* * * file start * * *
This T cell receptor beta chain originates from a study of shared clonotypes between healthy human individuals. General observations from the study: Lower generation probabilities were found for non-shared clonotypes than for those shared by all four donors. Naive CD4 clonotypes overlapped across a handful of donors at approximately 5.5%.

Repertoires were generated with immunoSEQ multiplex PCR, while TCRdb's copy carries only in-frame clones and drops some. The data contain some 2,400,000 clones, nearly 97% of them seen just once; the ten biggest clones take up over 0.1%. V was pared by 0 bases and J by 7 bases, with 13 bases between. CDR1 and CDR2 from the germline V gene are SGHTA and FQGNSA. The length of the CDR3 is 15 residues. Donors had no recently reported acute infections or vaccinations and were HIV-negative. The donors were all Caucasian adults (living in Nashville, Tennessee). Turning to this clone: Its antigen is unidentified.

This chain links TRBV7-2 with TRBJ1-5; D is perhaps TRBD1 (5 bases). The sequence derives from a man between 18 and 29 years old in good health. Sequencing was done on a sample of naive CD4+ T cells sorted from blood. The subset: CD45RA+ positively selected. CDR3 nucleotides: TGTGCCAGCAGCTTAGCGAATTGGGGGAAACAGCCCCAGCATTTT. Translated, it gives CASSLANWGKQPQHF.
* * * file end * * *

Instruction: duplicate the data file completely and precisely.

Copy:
This T cell receptor beta chain originates from a study of shared clonotypes between healthy human individuals. General observations from the study: Lower generation probabilities were found for non-shared clonotypes than for those shared by all four donors. Naive CD4 clonotypes overlapped across a handful of donors at approximately 5.5%.

Repertoires were generated with immunoSEQ multiplex PCR, while TCRdb's copy carries only in-frame clones and drops some. The data contain some 2,400,000 clones, nearly 97% of them seen just once; the ten biggest clones take up over 0.1%. V was pared by 0 bases and J by 7 bases, with 13 bases between. CDR1 and CDR2 from the germline V gene are SGHTA and FQGNSA. The length of the CDR3 is 15 residues. Donors had no recently reported acute infections or vaccinations and were HIV-negative. The donors were all Caucasian adults (living in Nashville, Tennessee). Turning to this clone: Its antigen is unidentified.

This chain links TRBV7-2 with TRBJ1-5; D is perhaps TRBD1 (5 bases). The sequence derives from a man between 18 and 29 years old in good health. Sequencing was done on a sample of naive CD4+ T cells sorted from blood. The subset: CD45RA+ positively selected. CDR3 nucleotides: TGTGCCAGCAGCTTAGCGAATTGGGGGAAACAGCCCCAGCATTTT. Translated, it gives CASSLANWGKQPQHF.